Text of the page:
Future Lawyer Blog

Seriously? A Voice Coaching Talk? – Heath Jamal

Author Heath Jamal

Author Heath Jamal

A fellow BPTC student convinced me to attend, I was sceptical. I have a good voice, it projects well, I don’t mumble and I don’t get nervous; a talk about how to use my voice was pointless. Or so I thought…

Voice coaching is so much more than just about nerves or overcoming shyness. It is about breathing, enunciation, pace, tone, pitch, posture and diet!

For example, I learned that if one doesn’t pause to think, one does not pause to breathe. Breathing should be slow and deep from the stomach rather than shallow and fast from the lungs.

A speaker who doesn’t take the time to breathe properly will deliver at such a pace that the listeners would scarcely understand. Shallow frequent breathing makes the speaker sound hesitant, unstructured and possibly unprepared. Not much good for a closing speech to keep a 17 year old out of prison.

Time must be taken to enunciate words which will slow down the delivery. This helps the listener to understand and pay attention. Grabbing their Lordship’s attention is paramount for all budding QCs appearing at the Court of Appeal, the pitch is also very important (take it down for gravity or take it up for emphasis). Similarly, the tone; if it is as flat as a pancake, their lordships might start day dreaming about their holiday homes in France and that delicious crepe in the village café.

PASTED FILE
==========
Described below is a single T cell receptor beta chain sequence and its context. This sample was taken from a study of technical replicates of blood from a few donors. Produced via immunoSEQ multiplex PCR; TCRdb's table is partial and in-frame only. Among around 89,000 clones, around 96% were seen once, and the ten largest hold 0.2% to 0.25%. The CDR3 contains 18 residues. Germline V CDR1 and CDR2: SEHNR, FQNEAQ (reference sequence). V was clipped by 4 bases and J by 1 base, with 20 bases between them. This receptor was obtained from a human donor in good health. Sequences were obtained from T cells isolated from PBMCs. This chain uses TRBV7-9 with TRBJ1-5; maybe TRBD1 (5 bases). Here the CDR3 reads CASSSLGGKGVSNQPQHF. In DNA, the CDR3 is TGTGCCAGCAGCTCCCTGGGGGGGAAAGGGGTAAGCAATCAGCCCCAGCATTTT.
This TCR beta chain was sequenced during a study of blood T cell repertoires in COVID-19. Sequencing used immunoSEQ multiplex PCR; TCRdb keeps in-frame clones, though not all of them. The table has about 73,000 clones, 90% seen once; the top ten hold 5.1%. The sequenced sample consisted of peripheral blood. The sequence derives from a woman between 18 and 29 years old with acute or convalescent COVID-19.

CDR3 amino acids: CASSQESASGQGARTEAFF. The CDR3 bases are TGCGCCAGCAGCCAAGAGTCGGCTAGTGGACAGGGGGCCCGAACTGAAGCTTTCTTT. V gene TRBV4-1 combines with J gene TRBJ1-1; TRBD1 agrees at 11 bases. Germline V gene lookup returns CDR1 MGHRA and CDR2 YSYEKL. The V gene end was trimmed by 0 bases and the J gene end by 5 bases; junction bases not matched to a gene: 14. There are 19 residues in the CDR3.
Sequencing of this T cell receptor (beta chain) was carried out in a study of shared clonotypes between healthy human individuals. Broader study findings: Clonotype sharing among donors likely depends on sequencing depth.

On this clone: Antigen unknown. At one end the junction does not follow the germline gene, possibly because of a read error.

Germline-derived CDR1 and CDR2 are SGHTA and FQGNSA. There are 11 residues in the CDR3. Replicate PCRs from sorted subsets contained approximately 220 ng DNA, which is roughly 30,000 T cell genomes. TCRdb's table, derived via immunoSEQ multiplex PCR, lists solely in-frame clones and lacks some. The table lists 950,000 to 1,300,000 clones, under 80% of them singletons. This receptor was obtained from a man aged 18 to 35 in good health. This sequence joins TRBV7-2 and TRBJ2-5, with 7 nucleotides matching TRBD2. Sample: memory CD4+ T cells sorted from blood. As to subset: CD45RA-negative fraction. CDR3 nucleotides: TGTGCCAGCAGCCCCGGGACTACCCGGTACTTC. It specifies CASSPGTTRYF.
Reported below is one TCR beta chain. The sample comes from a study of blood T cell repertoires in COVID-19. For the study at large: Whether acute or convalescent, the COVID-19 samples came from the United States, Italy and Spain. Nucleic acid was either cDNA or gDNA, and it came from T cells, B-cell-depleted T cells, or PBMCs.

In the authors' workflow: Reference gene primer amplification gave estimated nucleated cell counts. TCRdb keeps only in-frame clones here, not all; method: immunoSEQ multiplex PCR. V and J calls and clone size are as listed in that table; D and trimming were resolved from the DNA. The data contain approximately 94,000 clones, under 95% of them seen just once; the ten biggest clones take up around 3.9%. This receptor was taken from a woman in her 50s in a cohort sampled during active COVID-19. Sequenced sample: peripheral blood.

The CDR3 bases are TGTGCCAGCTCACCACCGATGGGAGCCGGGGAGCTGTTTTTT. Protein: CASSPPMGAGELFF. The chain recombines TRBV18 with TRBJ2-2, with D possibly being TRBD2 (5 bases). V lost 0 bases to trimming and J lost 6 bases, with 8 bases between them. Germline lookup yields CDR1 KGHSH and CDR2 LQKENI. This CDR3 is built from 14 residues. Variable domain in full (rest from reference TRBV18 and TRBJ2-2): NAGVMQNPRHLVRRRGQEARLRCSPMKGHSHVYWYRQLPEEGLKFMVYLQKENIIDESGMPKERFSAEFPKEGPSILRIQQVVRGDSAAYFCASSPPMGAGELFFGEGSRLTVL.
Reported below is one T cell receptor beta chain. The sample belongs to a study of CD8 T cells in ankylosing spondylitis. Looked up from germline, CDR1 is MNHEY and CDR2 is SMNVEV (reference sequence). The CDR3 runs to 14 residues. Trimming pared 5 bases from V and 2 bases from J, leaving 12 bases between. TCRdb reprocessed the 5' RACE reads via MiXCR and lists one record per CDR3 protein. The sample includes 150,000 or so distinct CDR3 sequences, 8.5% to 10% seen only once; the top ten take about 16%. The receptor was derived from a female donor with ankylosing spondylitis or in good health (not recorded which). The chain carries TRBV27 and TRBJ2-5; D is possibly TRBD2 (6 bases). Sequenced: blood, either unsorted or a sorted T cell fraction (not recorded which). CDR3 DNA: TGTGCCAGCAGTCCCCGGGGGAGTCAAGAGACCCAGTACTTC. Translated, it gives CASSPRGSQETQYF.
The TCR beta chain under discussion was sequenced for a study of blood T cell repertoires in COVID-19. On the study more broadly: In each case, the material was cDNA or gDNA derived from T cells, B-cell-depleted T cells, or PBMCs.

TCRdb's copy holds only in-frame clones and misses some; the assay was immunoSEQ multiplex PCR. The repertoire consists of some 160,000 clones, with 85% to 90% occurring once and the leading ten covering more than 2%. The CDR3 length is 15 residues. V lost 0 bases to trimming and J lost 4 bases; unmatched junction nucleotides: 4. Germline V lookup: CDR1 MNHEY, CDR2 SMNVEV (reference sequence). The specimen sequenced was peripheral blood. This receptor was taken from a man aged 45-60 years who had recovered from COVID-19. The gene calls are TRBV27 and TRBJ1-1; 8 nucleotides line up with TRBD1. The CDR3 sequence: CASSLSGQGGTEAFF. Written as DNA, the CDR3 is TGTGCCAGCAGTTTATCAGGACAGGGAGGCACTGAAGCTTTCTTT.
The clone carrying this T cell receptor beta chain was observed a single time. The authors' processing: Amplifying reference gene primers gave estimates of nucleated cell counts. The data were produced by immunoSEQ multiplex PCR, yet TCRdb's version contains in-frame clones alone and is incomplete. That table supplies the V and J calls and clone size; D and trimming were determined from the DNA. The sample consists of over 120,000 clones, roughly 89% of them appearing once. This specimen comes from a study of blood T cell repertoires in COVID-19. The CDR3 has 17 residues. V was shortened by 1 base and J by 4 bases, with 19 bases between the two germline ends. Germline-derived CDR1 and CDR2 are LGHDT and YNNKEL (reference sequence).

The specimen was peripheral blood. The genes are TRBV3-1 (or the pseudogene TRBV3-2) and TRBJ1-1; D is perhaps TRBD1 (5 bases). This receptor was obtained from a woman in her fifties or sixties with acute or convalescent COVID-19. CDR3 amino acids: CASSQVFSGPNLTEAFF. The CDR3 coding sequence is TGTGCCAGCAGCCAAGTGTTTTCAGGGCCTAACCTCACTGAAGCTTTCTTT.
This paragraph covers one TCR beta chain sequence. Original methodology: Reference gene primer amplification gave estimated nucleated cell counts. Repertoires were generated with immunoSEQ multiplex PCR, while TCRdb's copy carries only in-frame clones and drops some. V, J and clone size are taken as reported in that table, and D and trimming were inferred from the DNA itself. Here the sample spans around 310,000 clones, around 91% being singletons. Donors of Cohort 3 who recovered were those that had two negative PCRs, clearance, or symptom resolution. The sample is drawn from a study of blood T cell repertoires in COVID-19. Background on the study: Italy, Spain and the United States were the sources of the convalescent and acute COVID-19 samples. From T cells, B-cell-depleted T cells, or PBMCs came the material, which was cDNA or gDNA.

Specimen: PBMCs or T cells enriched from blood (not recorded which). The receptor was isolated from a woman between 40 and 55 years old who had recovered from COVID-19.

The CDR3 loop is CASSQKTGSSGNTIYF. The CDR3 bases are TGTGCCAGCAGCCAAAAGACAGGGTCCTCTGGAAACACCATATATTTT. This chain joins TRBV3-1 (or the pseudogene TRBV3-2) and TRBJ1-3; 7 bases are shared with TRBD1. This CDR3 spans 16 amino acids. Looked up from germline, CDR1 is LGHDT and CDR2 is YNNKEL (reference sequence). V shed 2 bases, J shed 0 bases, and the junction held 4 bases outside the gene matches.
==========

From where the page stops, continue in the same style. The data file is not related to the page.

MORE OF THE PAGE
My favourite part of the evening was the various exercises. We had to exercise our lips, our tongues, our throats and our jaws. It is hard to describe what we had to do, but any nature programme featuring orangutans will give you the general idea. Putting jokes aside, the facial exercises are very important to relax and stretch the muscles, to clear the throat and to generally prepare the vocal chords for the onslaught of several hours of speaking.

Posture also has a part to play. Correct posture means standing with firm knees but not tense, feet should be shoulder length apart, and the head must be centred to the shoulders not titled to one side or the other. Slouching is rude and over casual and puffing one’s chest is seen as arrogant and aggressive.

Eating chocolate or dairy products before a speech is a huge no-no. Apparently they wreak havoc on the vocal chords.

I am no longer sceptical. Voice coaching techniques are crucial for any public speaker and I recommend attending talks on the subject at the next available opportunity.

Want to know more? Read tips from this event on Learnmore, courtesy of Imogen Proud.

Thanks to Heath Jamal, a student on the BPTC at The City Law School.

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